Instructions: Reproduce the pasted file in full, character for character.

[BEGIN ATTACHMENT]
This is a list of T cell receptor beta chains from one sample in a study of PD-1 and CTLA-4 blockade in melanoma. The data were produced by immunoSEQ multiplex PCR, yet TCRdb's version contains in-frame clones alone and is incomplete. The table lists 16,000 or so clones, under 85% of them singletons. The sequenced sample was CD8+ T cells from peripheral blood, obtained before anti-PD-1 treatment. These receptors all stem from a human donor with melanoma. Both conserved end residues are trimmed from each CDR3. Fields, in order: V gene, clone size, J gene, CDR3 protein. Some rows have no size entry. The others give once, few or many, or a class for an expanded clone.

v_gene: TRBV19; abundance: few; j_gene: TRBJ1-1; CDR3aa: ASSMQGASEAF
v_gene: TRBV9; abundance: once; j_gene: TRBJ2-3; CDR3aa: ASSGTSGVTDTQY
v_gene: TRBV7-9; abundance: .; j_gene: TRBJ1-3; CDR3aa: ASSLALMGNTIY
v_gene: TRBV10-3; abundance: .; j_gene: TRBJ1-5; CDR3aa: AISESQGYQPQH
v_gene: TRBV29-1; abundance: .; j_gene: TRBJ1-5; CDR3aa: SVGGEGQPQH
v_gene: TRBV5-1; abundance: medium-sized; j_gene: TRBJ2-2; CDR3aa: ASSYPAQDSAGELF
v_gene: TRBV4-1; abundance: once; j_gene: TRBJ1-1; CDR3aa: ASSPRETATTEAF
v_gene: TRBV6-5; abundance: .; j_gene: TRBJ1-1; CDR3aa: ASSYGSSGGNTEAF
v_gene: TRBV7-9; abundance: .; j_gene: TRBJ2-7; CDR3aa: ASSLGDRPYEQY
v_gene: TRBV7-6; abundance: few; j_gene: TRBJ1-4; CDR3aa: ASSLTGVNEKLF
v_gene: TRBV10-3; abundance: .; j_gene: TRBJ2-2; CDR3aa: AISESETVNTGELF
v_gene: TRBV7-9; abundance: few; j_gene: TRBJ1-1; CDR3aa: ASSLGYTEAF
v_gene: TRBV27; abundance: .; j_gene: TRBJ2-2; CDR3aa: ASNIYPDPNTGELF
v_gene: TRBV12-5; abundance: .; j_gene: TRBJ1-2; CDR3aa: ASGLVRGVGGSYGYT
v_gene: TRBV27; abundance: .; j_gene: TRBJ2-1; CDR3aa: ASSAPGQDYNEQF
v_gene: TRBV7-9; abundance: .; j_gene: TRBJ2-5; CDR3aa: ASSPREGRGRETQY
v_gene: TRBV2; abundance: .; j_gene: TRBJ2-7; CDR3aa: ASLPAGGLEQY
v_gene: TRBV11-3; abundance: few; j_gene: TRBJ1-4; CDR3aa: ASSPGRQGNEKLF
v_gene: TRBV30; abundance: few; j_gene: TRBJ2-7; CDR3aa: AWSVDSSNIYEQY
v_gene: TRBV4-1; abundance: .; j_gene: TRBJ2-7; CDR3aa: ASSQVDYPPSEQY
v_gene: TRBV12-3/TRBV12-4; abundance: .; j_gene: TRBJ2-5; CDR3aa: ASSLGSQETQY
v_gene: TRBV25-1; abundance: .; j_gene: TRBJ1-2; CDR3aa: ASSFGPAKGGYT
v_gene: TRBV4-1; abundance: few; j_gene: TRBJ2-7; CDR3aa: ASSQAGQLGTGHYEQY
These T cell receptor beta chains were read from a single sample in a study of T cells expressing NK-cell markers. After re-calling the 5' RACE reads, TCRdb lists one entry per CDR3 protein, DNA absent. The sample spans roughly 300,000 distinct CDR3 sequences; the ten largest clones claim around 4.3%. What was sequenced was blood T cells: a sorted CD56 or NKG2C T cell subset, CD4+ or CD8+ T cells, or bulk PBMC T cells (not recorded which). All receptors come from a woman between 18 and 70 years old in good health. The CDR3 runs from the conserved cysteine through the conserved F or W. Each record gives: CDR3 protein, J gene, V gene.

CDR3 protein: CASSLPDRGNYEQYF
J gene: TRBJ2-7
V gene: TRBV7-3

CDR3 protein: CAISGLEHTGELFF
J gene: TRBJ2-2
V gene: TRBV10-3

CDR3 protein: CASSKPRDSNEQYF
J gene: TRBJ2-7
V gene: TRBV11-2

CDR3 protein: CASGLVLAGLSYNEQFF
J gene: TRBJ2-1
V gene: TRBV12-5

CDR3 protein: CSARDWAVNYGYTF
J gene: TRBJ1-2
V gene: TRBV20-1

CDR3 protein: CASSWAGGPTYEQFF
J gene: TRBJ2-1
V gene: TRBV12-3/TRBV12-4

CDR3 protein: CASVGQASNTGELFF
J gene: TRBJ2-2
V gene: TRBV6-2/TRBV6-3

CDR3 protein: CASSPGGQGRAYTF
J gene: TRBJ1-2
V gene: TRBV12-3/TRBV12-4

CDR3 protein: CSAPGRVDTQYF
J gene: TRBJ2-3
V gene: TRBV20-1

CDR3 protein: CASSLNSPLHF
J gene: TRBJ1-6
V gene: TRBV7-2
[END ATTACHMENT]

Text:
This is a list of T cell receptor beta chains from one sample in a study of PD-1 and CTLA-4 blockade in melanoma. The data were produced by immunoSEQ multiplex PCR, yet TCRdb's version contains in-frame clones alone and is incomplete. The table lists 16,000 or so clones, under 85% of them singletons. The sequenced sample was CD8+ T cells from peripheral blood, obtained before anti-PD-1 treatment. These receptors all stem from a human donor with melanoma. Both conserved end residues are trimmed from each CDR3. Fields, in order: V gene, clone size, J gene, CDR3 protein. Some rows have no size entry. The others give once, few or many, or a class for an expanded clone.

v_gene: TRBV19; abundance: few; j_gene: TRBJ1-1; CDR3aa: ASSMQGASEAF
v_gene: TRBV9; abundance: once; j_gene: TRBJ2-3; CDR3aa: ASSGTSGVTDTQY
v_gene: TRBV7-9; abundance: .; j_gene: TRBJ1-3; CDR3aa: ASSLALMGNTIY
v_gene: TRBV10-3; abundance: .; j_gene: TRBJ1-5; CDR3aa: AISESQGYQPQH
v_gene: TRBV29-1; abundance: .; j_gene: TRBJ1-5; CDR3aa: SVGGEGQPQH
v_gene: TRBV5-1; abundance: medium-sized; j_gene: TRBJ2-2; CDR3aa: ASSYPAQDSAGELF
v_gene: TRBV4-1; abundance: once; j_gene: TRBJ1-1; CDR3aa: ASSPRETATTEAF
v_gene: TRBV6-5; abundance: .; j_gene: TRBJ1-1; CDR3aa: ASSYGSSGGNTEAF
v_gene: TRBV7-9; abundance: .; j_gene: TRBJ2-7; CDR3aa: ASSLGDRPYEQY
v_gene: TRBV7-6; abundance: few; j_gene: TRBJ1-4; CDR3aa: ASSLTGVNEKLF
v_gene: TRBV10-3; abundance: .; j_gene: TRBJ2-2; CDR3aa: AISESETVNTGELF
v_gene: TRBV7-9; abundance: few; j_gene: TRBJ1-1; CDR3aa: ASSLGYTEAF
v_gene: TRBV27; abundance: .; j_gene: TRBJ2-2; CDR3aa: ASNIYPDPNTGELF
v_gene: TRBV12-5; abundance: .; j_gene: TRBJ1-2; CDR3aa: ASGLVRGVGGSYGYT
v_gene: TRBV27; abundance: .; j_gene: TRBJ2-1; CDR3aa: ASSAPGQDYNEQF
v_gene: TRBV7-9; abundance: .; j_gene: TRBJ2-5; CDR3aa: ASSPREGRGRETQY
v_gene: TRBV2; abundance: .; j_gene: TRBJ2-7; CDR3aa: ASLPAGGLEQY
v_gene: TRBV11-3; abundance: few; j_gene: TRBJ1-4; CDR3aa: ASSPGRQGNEKLF
v_gene: TRBV30; abundance: few; j_gene: TRBJ2-7; CDR3aa: AWSVDSSNIYEQY
v_gene: TRBV4-1; abundance: .; j_gene: TRBJ2-7; CDR3aa: ASSQVDYPPSEQY
v_gene: TRBV12-3/TRBV12-4; abundance: .; j_gene: TRBJ2-5; CDR3aa: ASSLGSQETQY
v_gene: TRBV25-1; abundance: .; j_gene: TRBJ1-2; CDR3aa: ASSFGPAKGGYT
v_gene: TRBV4-1; abundance: few; j_gene: TRBJ2-7; CDR3aa: ASSQAGQLGTGHYEQY
These T cell receptor beta chains were read from a single sample in a study of T cells expressing NK-cell markers. After re-calling the 5' RACE reads, TCRdb lists one entry per CDR3 protein, DNA absent. The sample spans roughly 300,000 distinct CDR3 sequences; the ten largest clones claim around 4.3%. What was sequenced was blood T cells: a sorted CD56 or NKG2C T cell subset, CD4+ or CD8+ T cells, or bulk PBMC T cells (not recorded which). All receptors come from a woman between 18 and 70 years old in good health. The CDR3 runs from the conserved cysteine through the conserved F or W. Each record gives: CDR3 protein, J gene, V gene.

CDR3 protein: CASSLPDRGNYEQYF
J gene: TRBJ2-7
V gene: TRBV7-3

CDR3 protein: CAISGLEHTGELFF
J gene: TRBJ2-2
V gene: TRBV10-3

CDR3 protein: CASSKPRDSNEQYF
J gene: TRBJ2-7
V gene: TRBV11-2

CDR3 protein: CASGLVLAGLSYNEQFF
J gene: TRBJ2-1
V gene: TRBV12-5

CDR3 protein: CSARDWAVNYGYTF
J gene: TRBJ1-2
V gene: TRBV20-1

CDR3 protein: CASSWAGGPTYEQFF
J gene: TRBJ2-1
V gene: TRBV12-3/TRBV12-4

CDR3 protein: CASVGQASNTGELFF
J gene: TRBJ2-2
V gene: TRBV6-2/TRBV6-3

CDR3 protein: CASSPGGQGRAYTF
J gene: TRBJ1-2
V gene: TRBV12-3/TRBV12-4

CDR3 protein: CSAPGRVDTQYF
J gene: TRBJ2-3
V gene: TRBV20-1

CDR3 protein: CASSLNSPLHF
J gene: TRBJ1-6
V gene: TRBV7-2